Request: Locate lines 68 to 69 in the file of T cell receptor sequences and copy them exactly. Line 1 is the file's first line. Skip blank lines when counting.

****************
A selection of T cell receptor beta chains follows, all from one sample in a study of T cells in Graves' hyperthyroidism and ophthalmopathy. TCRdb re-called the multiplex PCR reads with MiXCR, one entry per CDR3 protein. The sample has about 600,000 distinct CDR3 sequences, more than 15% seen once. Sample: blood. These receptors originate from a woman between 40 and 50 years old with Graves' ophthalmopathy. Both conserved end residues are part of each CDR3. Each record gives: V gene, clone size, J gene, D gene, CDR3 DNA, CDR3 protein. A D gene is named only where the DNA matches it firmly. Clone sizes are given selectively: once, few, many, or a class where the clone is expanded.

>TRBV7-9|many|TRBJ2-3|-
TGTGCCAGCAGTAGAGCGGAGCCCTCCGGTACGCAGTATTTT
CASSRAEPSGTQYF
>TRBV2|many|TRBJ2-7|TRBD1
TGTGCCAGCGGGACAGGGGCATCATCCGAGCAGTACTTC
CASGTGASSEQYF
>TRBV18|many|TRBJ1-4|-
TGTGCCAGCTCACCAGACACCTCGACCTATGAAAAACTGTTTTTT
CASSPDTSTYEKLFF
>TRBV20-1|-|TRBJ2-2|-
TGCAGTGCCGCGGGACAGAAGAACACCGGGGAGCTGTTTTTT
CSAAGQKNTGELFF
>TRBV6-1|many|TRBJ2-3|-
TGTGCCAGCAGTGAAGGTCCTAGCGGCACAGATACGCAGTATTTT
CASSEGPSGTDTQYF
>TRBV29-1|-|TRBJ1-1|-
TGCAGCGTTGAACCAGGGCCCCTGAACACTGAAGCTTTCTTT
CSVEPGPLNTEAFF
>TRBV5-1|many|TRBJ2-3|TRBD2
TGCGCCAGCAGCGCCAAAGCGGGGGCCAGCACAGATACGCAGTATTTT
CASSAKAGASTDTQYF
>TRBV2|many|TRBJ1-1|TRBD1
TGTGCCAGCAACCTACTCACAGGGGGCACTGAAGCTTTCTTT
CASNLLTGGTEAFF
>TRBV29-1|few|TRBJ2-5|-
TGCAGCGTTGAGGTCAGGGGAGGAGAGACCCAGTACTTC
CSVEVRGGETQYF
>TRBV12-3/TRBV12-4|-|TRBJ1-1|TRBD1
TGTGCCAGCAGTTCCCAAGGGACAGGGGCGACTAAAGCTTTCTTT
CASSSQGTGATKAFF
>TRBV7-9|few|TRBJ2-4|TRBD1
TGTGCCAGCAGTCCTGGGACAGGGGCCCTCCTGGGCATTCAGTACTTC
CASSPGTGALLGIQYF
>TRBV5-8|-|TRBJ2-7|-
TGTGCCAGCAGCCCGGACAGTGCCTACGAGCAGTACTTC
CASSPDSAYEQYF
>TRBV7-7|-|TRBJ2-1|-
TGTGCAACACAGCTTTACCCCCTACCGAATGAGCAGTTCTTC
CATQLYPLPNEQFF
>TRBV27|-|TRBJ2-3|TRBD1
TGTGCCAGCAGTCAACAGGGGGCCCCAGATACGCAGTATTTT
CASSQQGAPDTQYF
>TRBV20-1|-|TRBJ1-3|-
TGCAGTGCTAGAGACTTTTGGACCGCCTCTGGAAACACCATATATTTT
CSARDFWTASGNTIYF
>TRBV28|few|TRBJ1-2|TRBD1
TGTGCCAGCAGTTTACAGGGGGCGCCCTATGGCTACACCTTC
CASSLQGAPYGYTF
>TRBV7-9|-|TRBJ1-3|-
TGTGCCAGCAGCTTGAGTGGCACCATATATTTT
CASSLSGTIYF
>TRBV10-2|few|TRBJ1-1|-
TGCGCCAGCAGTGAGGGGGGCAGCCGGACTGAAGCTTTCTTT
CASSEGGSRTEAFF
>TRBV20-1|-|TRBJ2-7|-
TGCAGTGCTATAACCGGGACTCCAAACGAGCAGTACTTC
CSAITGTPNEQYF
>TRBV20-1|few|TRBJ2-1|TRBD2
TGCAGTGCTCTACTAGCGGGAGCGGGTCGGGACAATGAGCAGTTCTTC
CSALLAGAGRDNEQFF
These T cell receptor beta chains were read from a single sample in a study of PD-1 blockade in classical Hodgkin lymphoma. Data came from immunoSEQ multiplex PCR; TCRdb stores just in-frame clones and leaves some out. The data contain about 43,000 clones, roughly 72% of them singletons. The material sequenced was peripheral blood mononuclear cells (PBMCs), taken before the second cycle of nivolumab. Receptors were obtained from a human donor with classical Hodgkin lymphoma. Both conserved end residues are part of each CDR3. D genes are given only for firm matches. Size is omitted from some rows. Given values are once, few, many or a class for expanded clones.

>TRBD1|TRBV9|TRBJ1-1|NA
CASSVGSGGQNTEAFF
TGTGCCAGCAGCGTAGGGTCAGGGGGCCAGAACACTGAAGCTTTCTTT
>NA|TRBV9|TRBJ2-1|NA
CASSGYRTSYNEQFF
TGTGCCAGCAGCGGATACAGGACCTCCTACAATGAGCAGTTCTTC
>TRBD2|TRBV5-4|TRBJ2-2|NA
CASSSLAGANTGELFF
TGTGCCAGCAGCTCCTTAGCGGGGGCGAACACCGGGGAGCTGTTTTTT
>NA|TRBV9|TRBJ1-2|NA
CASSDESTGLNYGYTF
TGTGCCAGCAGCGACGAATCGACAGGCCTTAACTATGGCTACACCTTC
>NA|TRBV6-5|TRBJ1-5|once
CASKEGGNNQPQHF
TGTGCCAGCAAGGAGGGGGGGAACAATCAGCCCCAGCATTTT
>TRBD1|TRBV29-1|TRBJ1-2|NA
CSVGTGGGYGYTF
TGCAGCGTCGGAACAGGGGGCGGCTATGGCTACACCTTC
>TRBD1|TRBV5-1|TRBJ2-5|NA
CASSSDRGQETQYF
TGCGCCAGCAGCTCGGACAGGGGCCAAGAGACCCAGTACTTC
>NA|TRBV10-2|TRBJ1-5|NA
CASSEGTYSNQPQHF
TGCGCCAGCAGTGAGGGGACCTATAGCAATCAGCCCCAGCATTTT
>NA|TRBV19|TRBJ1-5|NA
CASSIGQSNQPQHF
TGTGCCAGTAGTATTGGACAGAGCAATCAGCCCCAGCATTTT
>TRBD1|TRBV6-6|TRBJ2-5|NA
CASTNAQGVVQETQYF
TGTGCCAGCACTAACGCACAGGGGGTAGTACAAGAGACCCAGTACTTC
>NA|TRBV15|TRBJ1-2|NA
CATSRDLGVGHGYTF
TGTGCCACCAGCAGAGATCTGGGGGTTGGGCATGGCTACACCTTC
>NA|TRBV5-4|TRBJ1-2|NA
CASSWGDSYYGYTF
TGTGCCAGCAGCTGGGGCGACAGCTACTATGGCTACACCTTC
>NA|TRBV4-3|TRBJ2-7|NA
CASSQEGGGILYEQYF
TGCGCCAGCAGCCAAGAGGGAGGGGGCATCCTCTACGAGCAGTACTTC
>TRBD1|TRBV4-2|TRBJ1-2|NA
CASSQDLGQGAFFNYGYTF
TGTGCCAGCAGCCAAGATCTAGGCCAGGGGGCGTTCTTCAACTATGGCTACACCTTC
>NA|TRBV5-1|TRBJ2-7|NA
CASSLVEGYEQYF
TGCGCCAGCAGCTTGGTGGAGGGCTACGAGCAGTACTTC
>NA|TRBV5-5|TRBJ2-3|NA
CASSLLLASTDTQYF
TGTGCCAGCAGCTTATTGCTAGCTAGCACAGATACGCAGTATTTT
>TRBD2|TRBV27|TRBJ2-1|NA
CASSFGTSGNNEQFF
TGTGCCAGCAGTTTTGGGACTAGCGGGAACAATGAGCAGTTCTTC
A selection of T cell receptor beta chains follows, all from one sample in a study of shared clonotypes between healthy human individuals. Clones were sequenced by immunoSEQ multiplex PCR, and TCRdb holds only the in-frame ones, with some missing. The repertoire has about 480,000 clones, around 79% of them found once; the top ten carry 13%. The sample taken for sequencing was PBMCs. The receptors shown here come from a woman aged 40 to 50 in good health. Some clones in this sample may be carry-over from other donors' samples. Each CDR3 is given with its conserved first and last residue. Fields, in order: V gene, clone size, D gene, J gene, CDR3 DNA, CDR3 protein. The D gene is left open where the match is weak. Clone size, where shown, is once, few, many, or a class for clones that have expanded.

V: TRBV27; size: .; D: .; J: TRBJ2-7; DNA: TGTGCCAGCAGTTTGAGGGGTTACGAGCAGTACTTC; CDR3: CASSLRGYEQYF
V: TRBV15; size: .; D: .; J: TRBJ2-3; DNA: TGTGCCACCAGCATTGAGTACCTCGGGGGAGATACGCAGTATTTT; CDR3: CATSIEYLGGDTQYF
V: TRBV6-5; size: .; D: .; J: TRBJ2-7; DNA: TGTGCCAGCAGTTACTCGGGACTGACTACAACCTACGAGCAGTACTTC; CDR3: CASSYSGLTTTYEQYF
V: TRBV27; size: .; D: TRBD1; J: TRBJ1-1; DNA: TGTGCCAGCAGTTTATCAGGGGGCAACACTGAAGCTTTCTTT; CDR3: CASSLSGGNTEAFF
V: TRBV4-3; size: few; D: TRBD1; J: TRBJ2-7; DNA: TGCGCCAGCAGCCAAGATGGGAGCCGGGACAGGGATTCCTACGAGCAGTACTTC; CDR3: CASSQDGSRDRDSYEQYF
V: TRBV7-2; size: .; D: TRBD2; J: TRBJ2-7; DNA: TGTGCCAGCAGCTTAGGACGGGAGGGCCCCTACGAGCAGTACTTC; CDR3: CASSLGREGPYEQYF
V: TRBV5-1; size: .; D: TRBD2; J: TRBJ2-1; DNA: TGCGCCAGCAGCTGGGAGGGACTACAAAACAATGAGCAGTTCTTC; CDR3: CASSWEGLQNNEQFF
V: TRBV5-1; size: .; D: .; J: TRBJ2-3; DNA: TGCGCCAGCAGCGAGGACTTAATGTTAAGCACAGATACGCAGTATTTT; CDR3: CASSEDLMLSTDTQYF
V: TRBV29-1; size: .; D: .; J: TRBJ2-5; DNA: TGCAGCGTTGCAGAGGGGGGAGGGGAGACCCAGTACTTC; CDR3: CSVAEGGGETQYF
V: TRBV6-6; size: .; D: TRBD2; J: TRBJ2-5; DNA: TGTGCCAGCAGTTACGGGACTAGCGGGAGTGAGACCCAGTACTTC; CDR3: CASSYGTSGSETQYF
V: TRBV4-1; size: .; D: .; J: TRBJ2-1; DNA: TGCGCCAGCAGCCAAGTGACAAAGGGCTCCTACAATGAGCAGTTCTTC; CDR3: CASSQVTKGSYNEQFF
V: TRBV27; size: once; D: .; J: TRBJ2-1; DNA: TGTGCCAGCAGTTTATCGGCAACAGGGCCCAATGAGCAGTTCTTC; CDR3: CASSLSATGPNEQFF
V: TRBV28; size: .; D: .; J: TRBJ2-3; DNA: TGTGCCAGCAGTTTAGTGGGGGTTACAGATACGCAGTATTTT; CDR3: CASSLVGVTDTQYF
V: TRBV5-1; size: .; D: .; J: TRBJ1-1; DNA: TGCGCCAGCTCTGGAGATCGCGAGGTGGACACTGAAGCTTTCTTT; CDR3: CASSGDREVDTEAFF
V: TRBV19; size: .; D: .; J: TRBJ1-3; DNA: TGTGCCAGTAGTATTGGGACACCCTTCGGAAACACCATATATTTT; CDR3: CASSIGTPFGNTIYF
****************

TGTGCCAGCAGCGGATACAGGACCTCCTACAATGAGCAGTTCTTC
>TRBD2|TRBV5-4|TRBJ2-2|NA